The Bernanke Fed reminded everyone of that dual mandate with its Thursday FOMC statement. To economic historians (or even those like me who just reads some history and applies the lessons) this was very refreshing: a Fed, at least on paper, that is able to segregate inflation indicators from economic growth rates.
To some in the gold and bond markets, however, it is a sign of a new Fed that does not understand the importance of keeping inflation at bay. Those were the ones going nuts when commodities shot through the roof earlier this year and helped drive bond yields higher as well before they too crashed with gold when the Fed started its tough talk.
Thursday and Friday gold was on a tear back to the upside, adding another $27 to $616. It was just down around $570 before the Fed meeting after the plunge from $730. Apparently the gold buyers feel the Fed is once again backtracking on its tough guy inflation policy. Gold is an inflation indicator, a traditional hedge against rising inflation. When gold rises money is moving into it to avoid losing value. This is no demand move due to the Chinese and Indians wearing more gold bracelets; it is related directly to the Fed statement as it turned on a dime with the announcement.
On the flip side, the bond curve started losing ground once more. Thursday the curve returned to the more typical shape with the short end below the long end. It was still flat, but the curve was pointing in the right direction. Friday that changed again with the short end rising back above the 10 year yield (5.15% 2 year versus 5.14% on the 10 year). Moreover, yields are dropping once more with both below the Fed Funds rate (now 5.25% after Thursday). The inversion is modest, hardly indicating a recession, but a flat curve is not a good sign for economic growth. Yields below the Fed Funds rate are not a good sign for economic growth as well.
Yields below the Fed Funds rate and a flat to inverted curve are not good signs for the economic future. On the other hand, jumping gold is a sign of inflation. You want to be careful and not mix the two. A slower economy does not mean automatically lower inflation. Thus gold can rise while the bond curve flattens and falls below the Fed Funds rate and you could have inflation and a slowing economy as well. The Fed has to figure out how it can control inflation and keep economic growth at its sustainable maximum.
The Fed doesn't have to jack rates up to pre-empt inflation; it can sell Treasuries, pulling in money and retiring it from the system for now. It is not doing much of that, instead relying on interest rate increases. Thus far liquidity is still too high even as the bond market fears the Fed is going to go too far with rate hikes, chasing inflation but not stopping it. That is why yields are falling and the curve is flat to inverted. The Fed recognizes its mandate, but it cannot get caught in the old habit of comparing inflation and economic growth. Again, inflation is a monetary phenomena and it can occur in strong or weak economies. The bond market is simply afraid the Fed is going to do what it always does, i.e. try to put out an inflation fire by burning down the economy.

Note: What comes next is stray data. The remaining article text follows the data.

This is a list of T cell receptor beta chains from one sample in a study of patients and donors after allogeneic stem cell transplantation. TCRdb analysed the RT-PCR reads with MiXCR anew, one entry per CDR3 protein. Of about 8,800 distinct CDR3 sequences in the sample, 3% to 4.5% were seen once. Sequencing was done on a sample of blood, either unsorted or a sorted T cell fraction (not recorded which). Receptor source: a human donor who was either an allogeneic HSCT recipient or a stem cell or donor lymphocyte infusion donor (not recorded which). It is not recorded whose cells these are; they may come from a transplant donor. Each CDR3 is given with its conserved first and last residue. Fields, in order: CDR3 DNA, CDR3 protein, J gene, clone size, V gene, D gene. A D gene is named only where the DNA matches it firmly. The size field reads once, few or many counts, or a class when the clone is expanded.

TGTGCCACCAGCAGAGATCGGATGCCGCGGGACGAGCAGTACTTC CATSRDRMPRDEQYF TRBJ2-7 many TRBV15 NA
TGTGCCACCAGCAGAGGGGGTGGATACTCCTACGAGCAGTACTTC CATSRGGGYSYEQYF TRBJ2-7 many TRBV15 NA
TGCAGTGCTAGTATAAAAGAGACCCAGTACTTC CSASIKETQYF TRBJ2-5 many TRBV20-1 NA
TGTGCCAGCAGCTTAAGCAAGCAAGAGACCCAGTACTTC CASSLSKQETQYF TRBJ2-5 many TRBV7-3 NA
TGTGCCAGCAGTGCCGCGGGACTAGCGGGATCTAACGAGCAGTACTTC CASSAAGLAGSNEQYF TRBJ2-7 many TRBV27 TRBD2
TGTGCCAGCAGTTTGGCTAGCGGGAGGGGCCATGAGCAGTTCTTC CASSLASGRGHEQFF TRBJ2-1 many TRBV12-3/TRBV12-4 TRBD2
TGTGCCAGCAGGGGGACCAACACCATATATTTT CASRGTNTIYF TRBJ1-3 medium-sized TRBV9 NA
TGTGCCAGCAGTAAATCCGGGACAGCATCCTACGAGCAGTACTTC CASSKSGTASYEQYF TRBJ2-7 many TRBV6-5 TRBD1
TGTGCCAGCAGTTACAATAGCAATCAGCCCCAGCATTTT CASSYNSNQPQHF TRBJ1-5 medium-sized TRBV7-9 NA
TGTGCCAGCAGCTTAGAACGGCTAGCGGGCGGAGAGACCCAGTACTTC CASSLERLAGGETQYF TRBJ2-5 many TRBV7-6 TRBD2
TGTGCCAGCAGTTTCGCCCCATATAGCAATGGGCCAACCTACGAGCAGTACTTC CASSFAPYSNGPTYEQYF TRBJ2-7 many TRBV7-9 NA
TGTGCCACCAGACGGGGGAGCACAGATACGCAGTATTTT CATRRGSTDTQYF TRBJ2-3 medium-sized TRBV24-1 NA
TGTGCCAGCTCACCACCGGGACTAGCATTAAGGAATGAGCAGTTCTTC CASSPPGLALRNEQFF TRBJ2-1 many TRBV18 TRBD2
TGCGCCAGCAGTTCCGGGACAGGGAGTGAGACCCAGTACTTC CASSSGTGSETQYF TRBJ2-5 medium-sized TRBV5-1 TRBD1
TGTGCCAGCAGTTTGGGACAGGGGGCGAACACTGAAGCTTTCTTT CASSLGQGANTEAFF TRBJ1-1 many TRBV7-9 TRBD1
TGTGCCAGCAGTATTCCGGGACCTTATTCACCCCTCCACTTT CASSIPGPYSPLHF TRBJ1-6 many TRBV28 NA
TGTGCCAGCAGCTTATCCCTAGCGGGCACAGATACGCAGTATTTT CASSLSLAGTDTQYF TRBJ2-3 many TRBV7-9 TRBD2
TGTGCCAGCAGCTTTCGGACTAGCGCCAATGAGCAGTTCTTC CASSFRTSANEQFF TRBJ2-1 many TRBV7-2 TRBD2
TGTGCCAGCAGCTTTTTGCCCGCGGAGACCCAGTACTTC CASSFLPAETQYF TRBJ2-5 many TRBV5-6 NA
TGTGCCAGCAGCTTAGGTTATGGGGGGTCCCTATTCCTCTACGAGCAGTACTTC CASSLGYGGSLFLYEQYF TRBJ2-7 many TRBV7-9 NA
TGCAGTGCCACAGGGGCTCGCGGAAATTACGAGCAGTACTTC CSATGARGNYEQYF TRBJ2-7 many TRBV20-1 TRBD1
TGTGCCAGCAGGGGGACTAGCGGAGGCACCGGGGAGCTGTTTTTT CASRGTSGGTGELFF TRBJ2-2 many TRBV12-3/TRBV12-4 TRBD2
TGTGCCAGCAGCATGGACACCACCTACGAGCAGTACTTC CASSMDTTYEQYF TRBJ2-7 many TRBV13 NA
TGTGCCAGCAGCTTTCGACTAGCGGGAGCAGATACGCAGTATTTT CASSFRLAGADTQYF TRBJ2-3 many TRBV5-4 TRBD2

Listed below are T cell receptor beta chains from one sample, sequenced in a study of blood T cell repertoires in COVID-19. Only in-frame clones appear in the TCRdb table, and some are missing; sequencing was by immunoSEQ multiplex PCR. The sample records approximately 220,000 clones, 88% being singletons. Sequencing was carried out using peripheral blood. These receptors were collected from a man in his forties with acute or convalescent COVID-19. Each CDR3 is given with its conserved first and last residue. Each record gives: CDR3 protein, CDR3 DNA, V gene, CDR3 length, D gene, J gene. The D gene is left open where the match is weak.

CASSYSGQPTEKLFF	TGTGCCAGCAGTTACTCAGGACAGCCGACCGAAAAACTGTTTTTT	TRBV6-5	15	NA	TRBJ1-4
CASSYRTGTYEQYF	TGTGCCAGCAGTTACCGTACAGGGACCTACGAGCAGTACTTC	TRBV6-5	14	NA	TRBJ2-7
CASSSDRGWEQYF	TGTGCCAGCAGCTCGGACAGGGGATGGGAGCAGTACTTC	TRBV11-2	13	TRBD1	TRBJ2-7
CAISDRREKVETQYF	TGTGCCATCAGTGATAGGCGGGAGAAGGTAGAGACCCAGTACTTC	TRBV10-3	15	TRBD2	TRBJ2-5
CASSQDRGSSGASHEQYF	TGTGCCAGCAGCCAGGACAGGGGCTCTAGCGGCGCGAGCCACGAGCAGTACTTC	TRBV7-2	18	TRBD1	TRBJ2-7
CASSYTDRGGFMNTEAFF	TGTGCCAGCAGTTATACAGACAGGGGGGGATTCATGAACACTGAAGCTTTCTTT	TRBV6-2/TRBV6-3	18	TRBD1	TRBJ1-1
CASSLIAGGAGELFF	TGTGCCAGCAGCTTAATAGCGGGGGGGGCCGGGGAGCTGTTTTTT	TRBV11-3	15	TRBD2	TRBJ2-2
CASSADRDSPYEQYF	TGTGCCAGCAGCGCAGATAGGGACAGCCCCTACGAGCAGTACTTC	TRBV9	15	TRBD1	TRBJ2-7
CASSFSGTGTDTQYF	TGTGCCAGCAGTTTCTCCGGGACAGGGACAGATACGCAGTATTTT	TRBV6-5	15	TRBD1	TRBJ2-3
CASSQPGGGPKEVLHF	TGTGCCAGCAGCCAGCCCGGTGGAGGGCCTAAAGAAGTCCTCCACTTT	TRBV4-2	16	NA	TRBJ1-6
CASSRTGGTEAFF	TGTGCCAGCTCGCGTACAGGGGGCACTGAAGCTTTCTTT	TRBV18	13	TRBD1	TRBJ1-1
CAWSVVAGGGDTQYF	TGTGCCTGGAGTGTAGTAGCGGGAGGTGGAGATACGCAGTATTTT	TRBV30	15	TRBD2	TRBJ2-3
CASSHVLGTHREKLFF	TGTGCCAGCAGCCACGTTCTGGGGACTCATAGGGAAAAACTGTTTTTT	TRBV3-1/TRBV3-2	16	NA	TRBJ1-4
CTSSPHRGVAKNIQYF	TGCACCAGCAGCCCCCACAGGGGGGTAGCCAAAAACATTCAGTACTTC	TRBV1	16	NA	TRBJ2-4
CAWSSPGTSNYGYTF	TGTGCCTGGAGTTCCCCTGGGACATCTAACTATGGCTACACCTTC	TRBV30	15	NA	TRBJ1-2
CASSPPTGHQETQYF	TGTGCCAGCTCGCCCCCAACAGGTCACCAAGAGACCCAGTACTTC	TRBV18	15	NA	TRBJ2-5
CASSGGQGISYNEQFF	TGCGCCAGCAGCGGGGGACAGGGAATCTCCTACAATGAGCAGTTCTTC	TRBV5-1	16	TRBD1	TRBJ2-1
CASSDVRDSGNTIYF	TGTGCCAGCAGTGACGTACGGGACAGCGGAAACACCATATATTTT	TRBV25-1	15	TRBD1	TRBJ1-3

Just an over-adjustment?
There was a lot of movement at the end of the week with the FOMC result fostering bets beforehand (speculation of 50BP, etc.) and then unwinding positions afterward. It is going to take next week to hit the mean after the gyrations back and forth both ahead of the FOMC meeting and after.
Chicago PMI fades as prices rise.
Expectations were for 59.0, down from 61.5 in May. Reality was 56.5; still expanding but slowing significantly. Employment was down (50.4 from 52.8). New orders plunged (57.2 from 69.6). Prices surged (89.0 from 76.9). Down in the wrong places and up in the wrong places. Still expanding but at a slower pace (that bond market fear) while prices are jumping (that gold market fear). Again, the Fed has to address what is the root of the problem: tamp down liquidity a bit more to get inflation in control but don't jack rates so high and get too aggressive with money supply to kill off an aging expansion. See? No problem.
The sentiment indicators have faded, at least volatility. They have shown strong levels that could turn the market. After the huge Thursday surge that will have to do. Volatility was lower than we wanted though it did hit a post 2003 high this month. Bulls and bears kissed. The put/call ratio camped out over 1.0 for almost a month. Again, the work has been done unless this is really going to be a much nastier sell off requiring volatility up in the forties as it was in late 2002.
VIX: 13.08; +0.05
VXN: 17.89; -0.04
VXO: 12.44; +0.16
Put/Call Ratio (CBOE): 0.96; +0.28
Bulls versus Bears:
Bears rose but so did bulls, and after kissing last week that just kept them from a crossover move that historically is a very strong indication of sentiment being really ripe for a move. With the strong price/volume and leadership move it looks as if the sentiment did its job.